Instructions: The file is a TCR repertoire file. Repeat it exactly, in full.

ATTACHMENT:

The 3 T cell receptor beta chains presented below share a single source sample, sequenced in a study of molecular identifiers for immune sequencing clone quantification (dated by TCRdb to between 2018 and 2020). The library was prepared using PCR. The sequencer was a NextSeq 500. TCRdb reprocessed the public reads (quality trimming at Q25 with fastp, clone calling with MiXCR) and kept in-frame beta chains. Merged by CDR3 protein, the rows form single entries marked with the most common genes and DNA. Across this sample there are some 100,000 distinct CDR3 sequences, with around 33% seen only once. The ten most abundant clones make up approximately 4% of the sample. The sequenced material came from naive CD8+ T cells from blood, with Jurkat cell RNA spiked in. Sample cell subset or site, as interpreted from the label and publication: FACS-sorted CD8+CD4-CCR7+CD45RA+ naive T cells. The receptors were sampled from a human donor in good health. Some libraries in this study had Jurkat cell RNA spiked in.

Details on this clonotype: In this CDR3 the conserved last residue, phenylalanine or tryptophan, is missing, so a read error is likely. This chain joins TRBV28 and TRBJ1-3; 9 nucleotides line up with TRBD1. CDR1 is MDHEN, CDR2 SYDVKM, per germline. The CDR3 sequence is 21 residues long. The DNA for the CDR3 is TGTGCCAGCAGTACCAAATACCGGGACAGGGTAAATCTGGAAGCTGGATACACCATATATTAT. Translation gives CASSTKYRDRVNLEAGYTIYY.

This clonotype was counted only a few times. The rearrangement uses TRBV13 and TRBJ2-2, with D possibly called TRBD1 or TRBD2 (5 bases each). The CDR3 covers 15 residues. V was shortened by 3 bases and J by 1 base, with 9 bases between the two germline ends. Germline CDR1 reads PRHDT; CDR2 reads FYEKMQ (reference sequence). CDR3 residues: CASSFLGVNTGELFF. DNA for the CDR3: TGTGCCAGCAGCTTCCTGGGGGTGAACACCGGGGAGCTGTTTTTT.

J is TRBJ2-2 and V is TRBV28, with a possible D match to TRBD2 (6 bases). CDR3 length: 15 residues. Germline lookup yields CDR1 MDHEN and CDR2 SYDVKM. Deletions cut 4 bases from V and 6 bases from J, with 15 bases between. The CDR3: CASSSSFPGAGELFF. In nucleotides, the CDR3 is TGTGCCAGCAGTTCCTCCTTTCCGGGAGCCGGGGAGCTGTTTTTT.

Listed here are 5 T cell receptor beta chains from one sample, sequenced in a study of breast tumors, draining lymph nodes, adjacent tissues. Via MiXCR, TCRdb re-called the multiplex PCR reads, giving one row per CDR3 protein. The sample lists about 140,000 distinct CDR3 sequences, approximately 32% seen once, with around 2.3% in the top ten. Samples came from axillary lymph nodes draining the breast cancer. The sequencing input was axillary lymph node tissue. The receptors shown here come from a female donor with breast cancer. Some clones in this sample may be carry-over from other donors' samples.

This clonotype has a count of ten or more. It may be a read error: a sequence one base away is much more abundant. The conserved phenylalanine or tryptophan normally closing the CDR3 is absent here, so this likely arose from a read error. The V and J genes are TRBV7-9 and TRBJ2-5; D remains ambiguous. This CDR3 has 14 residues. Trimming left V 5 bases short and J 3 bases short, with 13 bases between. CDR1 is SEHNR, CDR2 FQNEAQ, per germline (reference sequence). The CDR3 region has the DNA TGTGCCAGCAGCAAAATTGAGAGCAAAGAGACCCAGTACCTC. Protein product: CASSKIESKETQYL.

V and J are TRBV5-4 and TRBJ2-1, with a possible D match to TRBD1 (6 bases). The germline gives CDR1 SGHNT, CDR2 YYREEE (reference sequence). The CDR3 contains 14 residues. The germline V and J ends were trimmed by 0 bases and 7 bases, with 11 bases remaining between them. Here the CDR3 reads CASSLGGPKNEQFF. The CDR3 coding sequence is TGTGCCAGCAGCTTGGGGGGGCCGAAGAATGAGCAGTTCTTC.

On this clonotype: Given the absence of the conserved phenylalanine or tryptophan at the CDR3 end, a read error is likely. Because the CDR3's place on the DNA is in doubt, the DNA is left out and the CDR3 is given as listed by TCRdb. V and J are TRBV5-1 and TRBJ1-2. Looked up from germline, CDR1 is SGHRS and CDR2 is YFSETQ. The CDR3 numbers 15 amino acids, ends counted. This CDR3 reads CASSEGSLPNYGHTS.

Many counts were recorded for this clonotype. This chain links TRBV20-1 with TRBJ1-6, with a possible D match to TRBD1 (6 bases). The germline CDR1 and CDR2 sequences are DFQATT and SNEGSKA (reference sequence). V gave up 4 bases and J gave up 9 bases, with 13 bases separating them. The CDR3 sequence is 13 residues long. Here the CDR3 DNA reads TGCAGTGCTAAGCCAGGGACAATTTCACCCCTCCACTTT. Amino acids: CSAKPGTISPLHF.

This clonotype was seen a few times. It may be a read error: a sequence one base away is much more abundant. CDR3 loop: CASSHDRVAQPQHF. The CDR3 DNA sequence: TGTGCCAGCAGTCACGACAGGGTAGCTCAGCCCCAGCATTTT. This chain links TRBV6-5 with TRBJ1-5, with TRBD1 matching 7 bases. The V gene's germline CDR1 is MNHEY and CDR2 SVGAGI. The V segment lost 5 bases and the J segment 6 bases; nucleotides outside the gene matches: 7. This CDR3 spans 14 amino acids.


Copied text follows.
The 3 T cell receptor beta chains presented below share a single source sample, sequenced in a study of molecular identifiers for immune sequencing clone quantification (dated by TCRdb to between 2018 and 2020). The library was prepared using PCR. The sequencer was a NextSeq 500. TCRdb reprocessed the public reads (quality trimming at Q25 with fastp, clone calling with MiXCR) and kept in-frame beta chains. Merged by CDR3 protein, the rows form single entries marked with the most common genes and DNA. Across this sample there are some 100,000 distinct CDR3 sequences, with around 33% seen only once. The ten most abundant clones make up approximately 4% of the sample. The sequenced material came from naive CD8+ T cells from blood, with Jurkat cell RNA spiked in. Sample cell subset or site, as interpreted from the label and publication: FACS-sorted CD8+CD4-CCR7+CD45RA+ naive T cells. The receptors were sampled from a human donor in good health. Some libraries in this study had Jurkat cell RNA spiked in.

Details on this clonotype: In this CDR3 the conserved last residue, phenylalanine or tryptophan, is missing, so a read error is likely. This chain joins TRBV28 and TRBJ1-3; 9 nucleotides line up with TRBD1. CDR1 is MDHEN, CDR2 SYDVKM, per germline. The CDR3 sequence is 21 residues long. The DNA for the CDR3 is TGTGCCAGCAGTACCAAATACCGGGACAGGGTAAATCTGGAAGCTGGATACACCATATATTAT. Translation gives CASSTKYRDRVNLEAGYTIYY.

This clonotype was counted only a few times. The rearrangement uses TRBV13 and TRBJ2-2, with D possibly called TRBD1 or TRBD2 (5 bases each). The CDR3 covers 15 residues. V was shortened by 3 bases and J by 1 base, with 9 bases between the two germline ends. Germline CDR1 reads PRHDT; CDR2 reads FYEKMQ (reference sequence). CDR3 residues: CASSFLGVNTGELFF. DNA for the CDR3: TGTGCCAGCAGCTTCCTGGGGGTGAACACCGGGGAGCTGTTTTTT.

J is TRBJ2-2 and V is TRBV28, with a possible D match to TRBD2 (6 bases). CDR3 length: 15 residues. Germline lookup yields CDR1 MDHEN and CDR2 SYDVKM. Deletions cut 4 bases from V and 6 bases from J, with 15 bases between. The CDR3: CASSSSFPGAGELFF. In nucleotides, the CDR3 is TGTGCCAGCAGTTCCTCCTTTCCGGGAGCCGGGGAGCTGTTTTTT.

Listed here are 5 T cell receptor beta chains from one sample, sequenced in a study of breast tumors, draining lymph nodes, adjacent tissues. Via MiXCR, TCRdb re-called the multiplex PCR reads, giving one row per CDR3 protein. The sample lists about 140,000 distinct CDR3 sequences, approximately 32% seen once, with around 2.3% in the top ten. Samples came from axillary lymph nodes draining the breast cancer. The sequencing input was axillary lymph node tissue. The receptors shown here come from a female donor with breast cancer. Some clones in this sample may be carry-over from other donors' samples.

This clonotype has a count of ten or more. It may be a read error: a sequence one base away is much more abundant. The conserved phenylalanine or tryptophan normally closing the CDR3 is absent here, so this likely arose from a read error. The V and J genes are TRBV7-9 and TRBJ2-5; D remains ambiguous. This CDR3 has 14 residues. Trimming left V 5 bases short and J 3 bases short, with 13 bases between. CDR1 is SEHNR, CDR2 FQNEAQ, per germline (reference sequence). The CDR3 region has the DNA TGTGCCAGCAGCAAAATTGAGAGCAAAGAGACCCAGTACCTC. Protein product: CASSKIESKETQYL.

V and J are TRBV5-4 and TRBJ2-1, with a possible D match to TRBD1 (6 bases). The germline gives CDR1 SGHNT, CDR2 YYREEE (reference sequence). The CDR3 contains 14 residues. The germline V and J ends were trimmed by 0 bases and 7 bases, with 11 bases remaining between them. Here the CDR3 reads CASSLGGPKNEQFF. The CDR3 coding sequence is TGTGCCAGCAGCTTGGGGGGGCCGAAGAATGAGCAGTTCTTC.

On this clonotype: Given the absence of the conserved phenylalanine or tryptophan at the CDR3 end, a read error is likely. Because the CDR3's place on the DNA is in doubt, the DNA is left out and the CDR3 is given as listed by TCRdb. V and J are TRBV5-1 and TRBJ1-2. Looked up from germline, CDR1 is SGHRS and CDR2 is YFSETQ. The CDR3 numbers 15 amino acids, ends counted. This CDR3 reads CASSEGSLPNYGHTS.

Many counts were recorded for this clonotype. This chain links TRBV20-1 with TRBJ1-6, with a possible D match to TRBD1 (6 bases). The germline CDR1 and CDR2 sequences are DFQATT and SNEGSKA (reference sequence). V gave up 4 bases and J gave up 9 bases, with 13 bases separating them. The CDR3 sequence is 13 residues long. Here the CDR3 DNA reads TGCAGTGCTAAGCCAGGGACAATTTCACCCCTCCACTTT. Amino acids: CSAKPGTISPLHF.

This clonotype was seen a few times. It may be a read error: a sequence one base away is much more abundant. CDR3 loop: CASSHDRVAQPQHF. The CDR3 DNA sequence: TGTGCCAGCAGTCACGACAGGGTAGCTCAGCCCCAGCATTTT. This chain links TRBV6-5 with TRBJ1-5, with TRBD1 matching 7 bases. The V gene's germline CDR1 is MNHEY and CDR2 SVGAGI. The V segment lost 5 bases and the J segment 6 bases; nucleotides outside the gene matches: 7. This CDR3 spans 14 amino acids.